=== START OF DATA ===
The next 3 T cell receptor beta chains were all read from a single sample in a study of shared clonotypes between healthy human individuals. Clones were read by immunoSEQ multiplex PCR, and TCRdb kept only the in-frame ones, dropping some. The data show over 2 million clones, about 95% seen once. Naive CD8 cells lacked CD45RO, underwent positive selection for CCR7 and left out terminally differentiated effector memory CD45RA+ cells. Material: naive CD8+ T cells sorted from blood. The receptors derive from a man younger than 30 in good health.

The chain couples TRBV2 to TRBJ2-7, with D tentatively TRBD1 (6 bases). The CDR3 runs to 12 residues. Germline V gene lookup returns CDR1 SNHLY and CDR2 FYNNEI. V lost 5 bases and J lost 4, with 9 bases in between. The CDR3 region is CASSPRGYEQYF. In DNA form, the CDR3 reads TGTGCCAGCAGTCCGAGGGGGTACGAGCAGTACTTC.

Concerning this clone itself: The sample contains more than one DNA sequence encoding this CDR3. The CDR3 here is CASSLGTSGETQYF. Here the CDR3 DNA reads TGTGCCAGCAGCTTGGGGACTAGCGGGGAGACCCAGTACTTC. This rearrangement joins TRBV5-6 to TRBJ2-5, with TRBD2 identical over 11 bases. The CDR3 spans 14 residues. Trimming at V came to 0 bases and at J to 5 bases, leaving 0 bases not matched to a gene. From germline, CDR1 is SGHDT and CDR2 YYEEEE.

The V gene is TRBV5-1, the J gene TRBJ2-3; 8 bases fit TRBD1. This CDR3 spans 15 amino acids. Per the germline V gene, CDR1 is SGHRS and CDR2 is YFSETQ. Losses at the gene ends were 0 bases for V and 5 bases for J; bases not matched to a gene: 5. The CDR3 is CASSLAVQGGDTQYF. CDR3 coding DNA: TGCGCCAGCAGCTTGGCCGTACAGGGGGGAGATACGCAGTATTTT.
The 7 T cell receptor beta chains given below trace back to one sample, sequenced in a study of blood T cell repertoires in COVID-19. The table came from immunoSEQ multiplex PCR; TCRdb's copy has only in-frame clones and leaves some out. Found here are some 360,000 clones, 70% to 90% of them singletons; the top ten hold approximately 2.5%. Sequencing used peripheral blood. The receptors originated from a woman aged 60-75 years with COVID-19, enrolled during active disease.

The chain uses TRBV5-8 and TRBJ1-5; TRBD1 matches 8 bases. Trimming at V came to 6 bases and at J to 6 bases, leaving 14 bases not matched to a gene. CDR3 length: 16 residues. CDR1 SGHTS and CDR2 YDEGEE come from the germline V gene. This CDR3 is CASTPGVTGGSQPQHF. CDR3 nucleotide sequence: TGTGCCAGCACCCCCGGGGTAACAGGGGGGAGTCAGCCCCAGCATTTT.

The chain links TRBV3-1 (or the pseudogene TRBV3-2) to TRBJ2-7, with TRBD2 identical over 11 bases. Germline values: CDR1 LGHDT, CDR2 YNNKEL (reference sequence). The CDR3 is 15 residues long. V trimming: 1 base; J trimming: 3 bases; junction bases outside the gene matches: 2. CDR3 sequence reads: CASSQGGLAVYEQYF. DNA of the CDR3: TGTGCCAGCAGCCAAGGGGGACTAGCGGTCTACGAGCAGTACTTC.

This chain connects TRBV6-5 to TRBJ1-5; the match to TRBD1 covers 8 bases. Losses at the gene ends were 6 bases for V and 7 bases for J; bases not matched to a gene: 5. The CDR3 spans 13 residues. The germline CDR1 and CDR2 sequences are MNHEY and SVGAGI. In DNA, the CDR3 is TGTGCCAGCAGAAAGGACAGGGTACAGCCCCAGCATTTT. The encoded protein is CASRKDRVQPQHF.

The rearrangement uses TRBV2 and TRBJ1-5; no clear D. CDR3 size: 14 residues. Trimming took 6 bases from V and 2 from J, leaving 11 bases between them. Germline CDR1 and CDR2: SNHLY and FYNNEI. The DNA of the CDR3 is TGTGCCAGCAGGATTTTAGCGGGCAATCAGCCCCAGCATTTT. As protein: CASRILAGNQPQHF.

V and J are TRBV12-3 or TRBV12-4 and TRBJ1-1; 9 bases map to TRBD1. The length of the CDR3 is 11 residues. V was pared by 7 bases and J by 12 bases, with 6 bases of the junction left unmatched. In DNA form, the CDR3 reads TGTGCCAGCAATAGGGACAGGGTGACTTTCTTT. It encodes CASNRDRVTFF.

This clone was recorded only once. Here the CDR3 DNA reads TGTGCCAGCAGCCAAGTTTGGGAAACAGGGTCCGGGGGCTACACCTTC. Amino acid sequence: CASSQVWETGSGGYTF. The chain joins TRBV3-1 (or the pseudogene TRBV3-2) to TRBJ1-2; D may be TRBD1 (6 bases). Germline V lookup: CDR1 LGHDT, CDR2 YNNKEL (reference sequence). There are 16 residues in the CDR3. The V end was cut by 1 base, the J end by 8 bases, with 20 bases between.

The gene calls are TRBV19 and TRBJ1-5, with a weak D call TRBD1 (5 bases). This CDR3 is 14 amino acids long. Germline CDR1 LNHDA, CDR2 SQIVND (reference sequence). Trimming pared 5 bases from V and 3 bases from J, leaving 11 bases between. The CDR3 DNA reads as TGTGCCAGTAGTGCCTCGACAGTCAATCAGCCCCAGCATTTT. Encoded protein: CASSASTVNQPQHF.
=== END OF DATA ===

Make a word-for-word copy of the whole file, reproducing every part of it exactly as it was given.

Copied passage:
The next 3 T cell receptor beta chains were all read from a single sample in a study of shared clonotypes between healthy human individuals. Clones were read by immunoSEQ multiplex PCR, and TCRdb kept only the in-frame ones, dropping some. The data show over 2 million clones, about 95% seen once. Naive CD8 cells lacked CD45RO, underwent positive selection for CCR7 and left out terminally differentiated effector memory CD45RA+ cells. Material: naive CD8+ T cells sorted from blood. The receptors derive from a man younger than 30 in good health.

The chain couples TRBV2 to TRBJ2-7, with D tentatively TRBD1 (6 bases). The CDR3 runs to 12 residues. Germline V gene lookup returns CDR1 SNHLY and CDR2 FYNNEI. V lost 5 bases and J lost 4, with 9 bases in between. The CDR3 region is CASSPRGYEQYF. In DNA form, the CDR3 reads TGTGCCAGCAGTCCGAGGGGGTACGAGCAGTACTTC.

Concerning this clone itself: The sample contains more than one DNA sequence encoding this CDR3. The CDR3 here is CASSLGTSGETQYF. Here the CDR3 DNA reads TGTGCCAGCAGCTTGGGGACTAGCGGGGAGACCCAGTACTTC. This rearrangement joins TRBV5-6 to TRBJ2-5, with TRBD2 identical over 11 bases. The CDR3 spans 14 residues. Trimming at V came to 0 bases and at J to 5 bases, leaving 0 bases not matched to a gene. From germline, CDR1 is SGHDT and CDR2 YYEEEE.

The V gene is TRBV5-1, the J gene TRBJ2-3; 8 bases fit TRBD1. This CDR3 spans 15 amino acids. Per the germline V gene, CDR1 is SGHRS and CDR2 is YFSETQ. Losses at the gene ends were 0 bases for V and 5 bases for J; bases not matched to a gene: 5. The CDR3 is CASSLAVQGGDTQYF. CDR3 coding DNA: TGCGCCAGCAGCTTGGCCGTACAGGGGGGAGATACGCAGTATTTT.
The 7 T cell receptor beta chains given below trace back to one sample, sequenced in a study of blood T cell repertoires in COVID-19. The table came from immunoSEQ multiplex PCR; TCRdb's copy has only in-frame clones and leaves some out. Found here are some 360,000 clones, 70% to 90% of them singletons; the top ten hold approximately 2.5%. Sequencing used peripheral blood. The receptors originated from a woman aged 60-75 years with COVID-19, enrolled during active disease.

The chain uses TRBV5-8 and TRBJ1-5; TRBD1 matches 8 bases. Trimming at V came to 6 bases and at J to 6 bases, leaving 14 bases not matched to a gene. CDR3 length: 16 residues. CDR1 SGHTS and CDR2 YDEGEE come from the germline V gene. This CDR3 is CASTPGVTGGSQPQHF. CDR3 nucleotide sequence: TGTGCCAGCACCCCCGGGGTAACAGGGGGGAGTCAGCCCCAGCATTTT.

The chain links TRBV3-1 (or the pseudogene TRBV3-2) to TRBJ2-7, with TRBD2 identical over 11 bases. Germline values: CDR1 LGHDT, CDR2 YNNKEL (reference sequence). The CDR3 is 15 residues long. V trimming: 1 base; J trimming: 3 bases; junction bases outside the gene matches: 2. CDR3 sequence reads: CASSQGGLAVYEQYF. DNA of the CDR3: TGTGCCAGCAGCCAAGGGGGACTAGCGGTCTACGAGCAGTACTTC.

This chain connects TRBV6-5 to TRBJ1-5; the match to TRBD1 covers 8 bases. Losses at the gene ends were 6 bases for V and 7 bases for J; bases not matched to a gene: 5. The CDR3 spans 13 residues. The germline CDR1 and CDR2 sequences are MNHEY and SVGAGI. In DNA, the CDR3 is TGTGCCAGCAGAAAGGACAGGGTACAGCCCCAGCATTTT. The encoded protein is CASRKDRVQPQHF.

The rearrangement uses TRBV2 and TRBJ1-5; no clear D. CDR3 size: 14 residues. Trimming took 6 bases from V and 2 from J, leaving 11 bases between them. Germline CDR1 and CDR2: SNHLY and FYNNEI. The DNA of the CDR3 is TGTGCCAGCAGGATTTTAGCGGGCAATCAGCCCCAGCATTTT. As protein: CASRILAGNQPQHF.

V and J are TRBV12-3 or TRBV12-4 and TRBJ1-1; 9 bases map to TRBD1. The length of the CDR3 is 11 residues. V was pared by 7 bases and J by 12 bases, with 6 bases of the junction left unmatched. In DNA form, the CDR3 reads TGTGCCAGCAATAGGGACAGGGTGACTTTCTTT. It encodes CASNRDRVTFF.

This clone was recorded only once. Here the CDR3 DNA reads TGTGCCAGCAGCCAAGTTTGGGAAACAGGGTCCGGGGGCTACACCTTC. Amino acid sequence: CASSQVWETGSGGYTF. The chain joins TRBV3-1 (or the pseudogene TRBV3-2) to TRBJ1-2; D may be TRBD1 (6 bases). Germline V lookup: CDR1 LGHDT, CDR2 YNNKEL (reference sequence). There are 16 residues in the CDR3. The V end was cut by 1 base, the J end by 8 bases, with 20 bases between.

The gene calls are TRBV19 and TRBJ1-5, with a weak D call TRBD1 (5 bases). This CDR3 is 14 amino acids long. Germline CDR1 LNHDA, CDR2 SQIVND (reference sequence). Trimming pared 5 bases from V and 3 bases from J, leaving 11 bases between. The CDR3 DNA reads as TGTGCCAGTAGTGCCTCGACAGTCAATCAGCCCCAGCATTTT. Encoded protein: CASSASTVNQPQHF.